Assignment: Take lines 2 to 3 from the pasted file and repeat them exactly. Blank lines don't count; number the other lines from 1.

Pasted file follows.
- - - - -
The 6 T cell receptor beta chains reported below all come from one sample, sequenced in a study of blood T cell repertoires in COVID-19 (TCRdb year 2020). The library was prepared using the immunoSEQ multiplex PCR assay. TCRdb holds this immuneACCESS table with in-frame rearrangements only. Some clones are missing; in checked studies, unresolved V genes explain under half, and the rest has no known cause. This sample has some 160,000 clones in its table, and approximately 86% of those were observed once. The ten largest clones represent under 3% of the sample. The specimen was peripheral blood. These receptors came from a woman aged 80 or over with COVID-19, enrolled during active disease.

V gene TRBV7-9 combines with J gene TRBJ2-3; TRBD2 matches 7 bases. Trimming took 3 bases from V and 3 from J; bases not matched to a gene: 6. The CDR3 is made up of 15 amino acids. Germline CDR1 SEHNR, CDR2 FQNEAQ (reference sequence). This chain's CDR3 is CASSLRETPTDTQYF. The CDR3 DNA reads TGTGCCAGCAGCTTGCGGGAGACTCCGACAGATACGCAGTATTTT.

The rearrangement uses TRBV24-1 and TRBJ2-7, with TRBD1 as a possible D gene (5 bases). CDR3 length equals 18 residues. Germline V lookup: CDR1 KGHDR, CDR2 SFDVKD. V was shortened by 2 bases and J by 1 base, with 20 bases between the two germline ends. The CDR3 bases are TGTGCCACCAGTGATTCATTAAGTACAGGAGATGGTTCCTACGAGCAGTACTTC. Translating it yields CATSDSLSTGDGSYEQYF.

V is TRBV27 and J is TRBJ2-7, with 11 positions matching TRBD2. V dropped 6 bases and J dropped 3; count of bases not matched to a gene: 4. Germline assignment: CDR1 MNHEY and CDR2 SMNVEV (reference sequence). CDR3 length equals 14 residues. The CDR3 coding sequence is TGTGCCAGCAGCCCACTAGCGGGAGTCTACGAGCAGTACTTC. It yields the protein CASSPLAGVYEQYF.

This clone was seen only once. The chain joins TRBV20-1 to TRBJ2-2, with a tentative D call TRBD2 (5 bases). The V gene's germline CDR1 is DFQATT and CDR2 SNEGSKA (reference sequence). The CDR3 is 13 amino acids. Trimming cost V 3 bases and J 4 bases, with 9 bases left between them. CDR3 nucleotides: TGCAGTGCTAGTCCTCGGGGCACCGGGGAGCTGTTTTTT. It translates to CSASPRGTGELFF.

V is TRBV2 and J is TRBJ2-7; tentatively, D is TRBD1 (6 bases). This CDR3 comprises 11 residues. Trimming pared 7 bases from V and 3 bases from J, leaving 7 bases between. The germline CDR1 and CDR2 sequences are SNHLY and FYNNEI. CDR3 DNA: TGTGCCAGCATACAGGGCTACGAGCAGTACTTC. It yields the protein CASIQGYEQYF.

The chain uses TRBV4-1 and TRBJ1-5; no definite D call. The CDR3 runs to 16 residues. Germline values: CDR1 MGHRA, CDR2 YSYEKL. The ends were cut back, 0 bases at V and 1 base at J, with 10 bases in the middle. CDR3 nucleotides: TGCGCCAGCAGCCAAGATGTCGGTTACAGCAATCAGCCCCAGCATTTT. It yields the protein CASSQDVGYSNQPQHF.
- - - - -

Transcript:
V gene TRBV7-9 combines with J gene TRBJ2-3; TRBD2 matches 7 bases. Trimming took 3 bases from V and 3 from J; bases not matched to a gene: 6. The CDR3 is made up of 15 amino acids. Germline CDR1 SEHNR, CDR2 FQNEAQ (reference sequence). This chain's CDR3 is CASSLRETPTDTQYF. The CDR3 DNA reads TGTGCCAGCAGCTTGCGGGAGACTCCGACAGATACGCAGTATTTT.

The rearrangement uses TRBV24-1 and TRBJ2-7, with TRBD1 as a possible D gene (5 bases). CDR3 length equals 18 residues. Germline V lookup: CDR1 KGHDR, CDR2 SFDVKD. V was shortened by 2 bases and J by 1 base, with 20 bases between the two germline ends. The CDR3 bases are TGTGCCACCAGTGATTCATTAAGTACAGGAGATGGTTCCTACGAGCAGTACTTC. Translating it yields CATSDSLSTGDGSYEQYF.